SEBI relaxes IPO norms to ease LIC’s IPO roll out

A smooth IPO roll out is on the cards for LIC as SEBI relaxes IPO norms and the government proposes amendments in the LIC Act.

SEBI relaxes IPO norms to ease LIC’s IPO roll out

In its board meeting held on 17 February 2021, the Securities and Exchange Board of India (SEBI) has agreed to make changes in the public issue norms in India. Coming a fortnight after the government’s proposal to amend the Life Insurance Corporation (LIC) Act, the SEBI decision is expected to ease the process of the mega initial public offering (IPO) to be rolled out by the LIC. The rules of LIC is planned to be brought under the Companies Act to avoid any regulatory roadblock in the IPO exercise.


LIC’s public issue is widely anticipated to be the largest IPO the country has ever seen. A 10% sale of shareholding is expected to raise Rs 1 trillion. The government is hoping that this disinvestment will generate much-needed non-tax revenue and close the gap in the fiscal deficit.


The relaxation of the minimum public offer (MPO) norms will mean that for a company with a post-issue market capital of above Rs 1 trillion, the IPO size has to be Rs 10,000 crore plus 5% of the incremental market capital amount beyond the Rs 1 trillion mark. SEBI further declared that companies of Rs 1 trillion and above will have to disburse at least 10% of their shareholding to the public in two years, and 25% within five years of listing. 


At present, companies with a post-issue market capital of Rs 4000 crore or more have to offer at least 10% of their capital to the public in the form of an IPO. The minimum public shareholding of at least 25% has to be achieved within three years of listing. This could have been difficult for a company of LIC’s size. Therefore, the amendment is seen to be beneficial for their upcoming IPO plans.

Related: How IPOs differ from NFOs?


What is LIC’s present shareholding pattern and what would it look like in future?
The government holds 95% of the LIC, which has an asset holding of over Rs 34 trillion. As per the public offer plans, the government will hold 75% of the company in the five years after the IPO. After the end of this five-year period, the government plans to hold at least 51% stake in the company.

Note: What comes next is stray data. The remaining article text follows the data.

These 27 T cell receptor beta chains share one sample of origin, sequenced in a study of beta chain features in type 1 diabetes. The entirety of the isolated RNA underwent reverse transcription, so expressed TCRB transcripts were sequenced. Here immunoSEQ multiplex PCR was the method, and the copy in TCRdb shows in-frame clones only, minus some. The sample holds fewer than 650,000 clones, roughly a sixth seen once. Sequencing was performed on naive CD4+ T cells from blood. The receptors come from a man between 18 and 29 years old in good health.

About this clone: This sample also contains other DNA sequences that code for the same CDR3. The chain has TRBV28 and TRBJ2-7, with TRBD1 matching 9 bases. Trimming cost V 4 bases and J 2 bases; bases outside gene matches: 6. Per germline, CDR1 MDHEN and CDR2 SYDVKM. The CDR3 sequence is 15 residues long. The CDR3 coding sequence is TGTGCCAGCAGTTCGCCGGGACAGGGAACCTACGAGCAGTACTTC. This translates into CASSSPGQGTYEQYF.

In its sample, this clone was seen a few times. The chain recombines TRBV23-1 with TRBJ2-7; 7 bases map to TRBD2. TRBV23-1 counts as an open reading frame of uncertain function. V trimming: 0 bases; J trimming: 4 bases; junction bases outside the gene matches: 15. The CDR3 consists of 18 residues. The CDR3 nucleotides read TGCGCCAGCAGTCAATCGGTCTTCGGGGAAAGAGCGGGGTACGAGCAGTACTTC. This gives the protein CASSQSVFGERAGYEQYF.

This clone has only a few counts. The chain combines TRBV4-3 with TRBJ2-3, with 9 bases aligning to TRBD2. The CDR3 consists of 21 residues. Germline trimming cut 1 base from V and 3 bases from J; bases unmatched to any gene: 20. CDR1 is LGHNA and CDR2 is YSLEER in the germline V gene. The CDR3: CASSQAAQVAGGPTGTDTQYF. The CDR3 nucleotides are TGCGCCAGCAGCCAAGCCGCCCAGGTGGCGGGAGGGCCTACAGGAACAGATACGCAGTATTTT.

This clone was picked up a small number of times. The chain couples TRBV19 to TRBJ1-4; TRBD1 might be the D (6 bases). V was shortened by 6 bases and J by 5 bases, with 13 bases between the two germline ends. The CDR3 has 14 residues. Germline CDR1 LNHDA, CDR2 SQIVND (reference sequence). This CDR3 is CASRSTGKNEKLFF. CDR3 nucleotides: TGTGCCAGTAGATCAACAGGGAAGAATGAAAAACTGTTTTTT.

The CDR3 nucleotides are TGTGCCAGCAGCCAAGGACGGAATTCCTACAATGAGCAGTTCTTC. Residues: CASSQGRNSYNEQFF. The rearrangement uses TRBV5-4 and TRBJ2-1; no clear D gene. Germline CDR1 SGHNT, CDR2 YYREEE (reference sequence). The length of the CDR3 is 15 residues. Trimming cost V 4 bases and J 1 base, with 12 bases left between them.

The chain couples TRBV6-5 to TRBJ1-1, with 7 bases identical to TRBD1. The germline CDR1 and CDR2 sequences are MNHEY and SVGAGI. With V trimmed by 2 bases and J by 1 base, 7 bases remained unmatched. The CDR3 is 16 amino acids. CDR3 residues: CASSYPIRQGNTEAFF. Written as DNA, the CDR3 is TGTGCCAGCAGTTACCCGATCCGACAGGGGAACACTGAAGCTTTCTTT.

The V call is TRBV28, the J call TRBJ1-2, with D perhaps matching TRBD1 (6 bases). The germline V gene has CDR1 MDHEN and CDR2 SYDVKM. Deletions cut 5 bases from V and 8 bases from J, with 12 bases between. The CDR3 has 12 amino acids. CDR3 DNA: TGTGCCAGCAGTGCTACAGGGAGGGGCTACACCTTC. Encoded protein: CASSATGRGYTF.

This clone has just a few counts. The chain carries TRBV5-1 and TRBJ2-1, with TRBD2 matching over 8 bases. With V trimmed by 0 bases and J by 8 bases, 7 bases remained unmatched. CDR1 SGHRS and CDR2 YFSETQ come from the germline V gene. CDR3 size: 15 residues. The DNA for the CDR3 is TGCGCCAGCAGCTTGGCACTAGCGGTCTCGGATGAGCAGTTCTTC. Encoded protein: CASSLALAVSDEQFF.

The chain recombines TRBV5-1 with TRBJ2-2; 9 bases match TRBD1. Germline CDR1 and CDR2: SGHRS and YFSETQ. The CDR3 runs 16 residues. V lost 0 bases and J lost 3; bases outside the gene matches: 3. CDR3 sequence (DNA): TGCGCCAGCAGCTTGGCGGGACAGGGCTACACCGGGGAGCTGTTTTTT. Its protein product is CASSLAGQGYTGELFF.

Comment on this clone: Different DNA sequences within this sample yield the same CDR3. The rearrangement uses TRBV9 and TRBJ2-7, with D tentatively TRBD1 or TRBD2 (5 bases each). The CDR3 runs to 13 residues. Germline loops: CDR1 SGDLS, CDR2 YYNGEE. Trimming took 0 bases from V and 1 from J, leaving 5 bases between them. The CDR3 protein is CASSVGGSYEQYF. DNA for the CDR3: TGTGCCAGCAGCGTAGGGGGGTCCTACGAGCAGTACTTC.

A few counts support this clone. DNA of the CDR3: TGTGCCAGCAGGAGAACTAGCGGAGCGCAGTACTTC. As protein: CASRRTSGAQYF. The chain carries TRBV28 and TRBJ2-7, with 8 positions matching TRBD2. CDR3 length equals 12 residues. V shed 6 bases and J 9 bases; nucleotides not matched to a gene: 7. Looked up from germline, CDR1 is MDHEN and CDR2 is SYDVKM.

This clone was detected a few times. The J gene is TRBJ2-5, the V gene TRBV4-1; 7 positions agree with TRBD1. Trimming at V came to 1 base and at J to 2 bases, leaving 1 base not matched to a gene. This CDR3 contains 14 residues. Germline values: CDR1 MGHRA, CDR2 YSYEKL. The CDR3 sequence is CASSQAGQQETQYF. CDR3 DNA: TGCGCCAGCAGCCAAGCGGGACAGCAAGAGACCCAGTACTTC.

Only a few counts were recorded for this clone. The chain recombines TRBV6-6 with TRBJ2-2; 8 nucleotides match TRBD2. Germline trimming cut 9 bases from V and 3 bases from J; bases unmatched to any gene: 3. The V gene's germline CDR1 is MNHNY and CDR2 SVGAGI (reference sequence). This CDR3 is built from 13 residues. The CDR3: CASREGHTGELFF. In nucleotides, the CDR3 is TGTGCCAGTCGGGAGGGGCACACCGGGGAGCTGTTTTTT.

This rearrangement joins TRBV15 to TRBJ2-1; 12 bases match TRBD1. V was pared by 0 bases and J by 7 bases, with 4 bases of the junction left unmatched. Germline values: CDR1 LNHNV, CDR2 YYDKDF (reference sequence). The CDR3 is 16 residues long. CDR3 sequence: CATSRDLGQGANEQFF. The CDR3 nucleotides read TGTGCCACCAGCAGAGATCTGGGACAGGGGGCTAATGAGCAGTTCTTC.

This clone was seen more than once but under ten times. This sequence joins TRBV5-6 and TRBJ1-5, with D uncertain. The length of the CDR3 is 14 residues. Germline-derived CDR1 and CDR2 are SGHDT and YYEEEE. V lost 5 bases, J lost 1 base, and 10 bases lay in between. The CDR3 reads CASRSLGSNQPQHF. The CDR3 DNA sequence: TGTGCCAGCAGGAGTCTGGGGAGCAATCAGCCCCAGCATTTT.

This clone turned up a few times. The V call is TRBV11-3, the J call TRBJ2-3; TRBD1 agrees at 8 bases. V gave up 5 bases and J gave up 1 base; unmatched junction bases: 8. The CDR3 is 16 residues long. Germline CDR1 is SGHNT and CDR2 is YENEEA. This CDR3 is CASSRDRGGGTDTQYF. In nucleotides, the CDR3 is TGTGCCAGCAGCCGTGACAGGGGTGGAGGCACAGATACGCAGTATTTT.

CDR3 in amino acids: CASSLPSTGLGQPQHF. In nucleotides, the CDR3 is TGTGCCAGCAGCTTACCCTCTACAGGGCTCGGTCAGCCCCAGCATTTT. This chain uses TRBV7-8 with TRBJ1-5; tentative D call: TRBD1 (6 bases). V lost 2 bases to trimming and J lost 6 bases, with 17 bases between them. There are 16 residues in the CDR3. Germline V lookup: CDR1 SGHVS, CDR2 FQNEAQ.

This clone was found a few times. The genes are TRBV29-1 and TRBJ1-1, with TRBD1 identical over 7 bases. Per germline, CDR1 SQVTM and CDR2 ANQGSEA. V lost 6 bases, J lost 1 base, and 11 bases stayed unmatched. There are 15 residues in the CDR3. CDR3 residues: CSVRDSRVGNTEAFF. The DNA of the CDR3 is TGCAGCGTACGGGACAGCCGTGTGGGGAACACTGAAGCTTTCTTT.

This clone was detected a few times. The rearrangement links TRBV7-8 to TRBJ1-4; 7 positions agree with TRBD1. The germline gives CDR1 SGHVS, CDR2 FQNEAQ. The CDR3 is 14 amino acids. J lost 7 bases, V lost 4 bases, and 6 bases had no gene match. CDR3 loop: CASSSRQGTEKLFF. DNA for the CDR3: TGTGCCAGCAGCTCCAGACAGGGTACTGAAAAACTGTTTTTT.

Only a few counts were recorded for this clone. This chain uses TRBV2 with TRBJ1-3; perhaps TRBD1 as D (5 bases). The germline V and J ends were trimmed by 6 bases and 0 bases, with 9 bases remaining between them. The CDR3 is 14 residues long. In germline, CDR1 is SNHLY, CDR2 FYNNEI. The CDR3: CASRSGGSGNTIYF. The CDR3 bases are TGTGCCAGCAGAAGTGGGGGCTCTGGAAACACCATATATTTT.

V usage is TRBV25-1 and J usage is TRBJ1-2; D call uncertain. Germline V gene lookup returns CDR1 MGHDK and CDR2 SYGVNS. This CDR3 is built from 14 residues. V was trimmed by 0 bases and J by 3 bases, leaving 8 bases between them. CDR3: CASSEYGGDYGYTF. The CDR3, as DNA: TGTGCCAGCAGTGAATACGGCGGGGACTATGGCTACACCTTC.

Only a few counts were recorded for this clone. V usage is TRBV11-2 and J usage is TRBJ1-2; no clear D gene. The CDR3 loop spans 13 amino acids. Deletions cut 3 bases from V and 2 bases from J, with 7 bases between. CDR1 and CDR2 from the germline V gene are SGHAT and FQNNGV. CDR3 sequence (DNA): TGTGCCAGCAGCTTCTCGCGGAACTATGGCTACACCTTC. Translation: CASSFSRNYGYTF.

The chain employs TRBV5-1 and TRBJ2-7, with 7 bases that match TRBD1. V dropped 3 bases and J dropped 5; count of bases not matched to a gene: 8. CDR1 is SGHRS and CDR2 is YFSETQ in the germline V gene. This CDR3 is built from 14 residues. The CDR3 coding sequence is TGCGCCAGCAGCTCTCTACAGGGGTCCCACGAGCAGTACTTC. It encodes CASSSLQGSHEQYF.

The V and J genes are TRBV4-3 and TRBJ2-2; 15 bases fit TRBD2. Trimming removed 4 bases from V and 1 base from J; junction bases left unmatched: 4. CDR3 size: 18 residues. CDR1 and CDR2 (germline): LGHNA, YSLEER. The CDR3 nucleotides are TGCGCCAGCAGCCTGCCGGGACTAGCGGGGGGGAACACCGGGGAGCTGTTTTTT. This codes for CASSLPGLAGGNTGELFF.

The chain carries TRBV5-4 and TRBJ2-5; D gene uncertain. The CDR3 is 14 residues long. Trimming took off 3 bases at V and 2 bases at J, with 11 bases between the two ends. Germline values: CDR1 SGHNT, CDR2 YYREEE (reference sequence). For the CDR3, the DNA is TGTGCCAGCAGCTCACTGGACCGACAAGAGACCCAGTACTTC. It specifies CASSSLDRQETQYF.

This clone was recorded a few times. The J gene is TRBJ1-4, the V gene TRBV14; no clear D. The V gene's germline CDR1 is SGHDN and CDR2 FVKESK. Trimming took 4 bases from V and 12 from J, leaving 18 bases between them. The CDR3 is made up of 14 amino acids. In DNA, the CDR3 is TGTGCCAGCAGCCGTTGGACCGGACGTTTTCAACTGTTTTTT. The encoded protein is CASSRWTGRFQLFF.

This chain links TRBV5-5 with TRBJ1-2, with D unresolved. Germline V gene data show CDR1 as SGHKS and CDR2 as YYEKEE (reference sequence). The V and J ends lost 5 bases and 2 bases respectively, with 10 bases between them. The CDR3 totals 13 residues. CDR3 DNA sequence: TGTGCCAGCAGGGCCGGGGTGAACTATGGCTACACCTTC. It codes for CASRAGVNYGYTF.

What amendments are required in the LIC Act to facilitate the IPO? 
Several amendments have been identified as necessary to ensure that the LIC Act doesn’t cause any hurdles in the company’s IPO process. LIC will have to change its audit and accounting policies, as well as the way it distributes its surpluses. Amendment will be required in the way it handles its corpus, its dividend distribution norms, and the provision of the government guarantee on its policies.


The equity capital of LIC at present is Rs 100 crore. The government proposes to increase the authorised share capital to Rs 25,000 crore, with 2500 crore shares of Rs 10 each.

Related: All about IPOs in India 


What changes are expected in the LIC board? 
The Union Budget has proposed the realignment of the LIC board of directors to a structure more akin to the Companies Act. LIC is expected to have 15 board members, with at least one woman director and four managing directors.


What is LIC’s present financial performance and how does it disburse its surplus?
In the first three quarters of financial year 2020-21, LIC posted a new premium collection of Rs 1.3 trillion. This is two times more than what has been posted by all the private insurers combined. Presently, LIC disburses 5% of its surplus to the government while the remaining 95% is earmarked for its policyholders. Is your IPO rightly valued? Read this to know.

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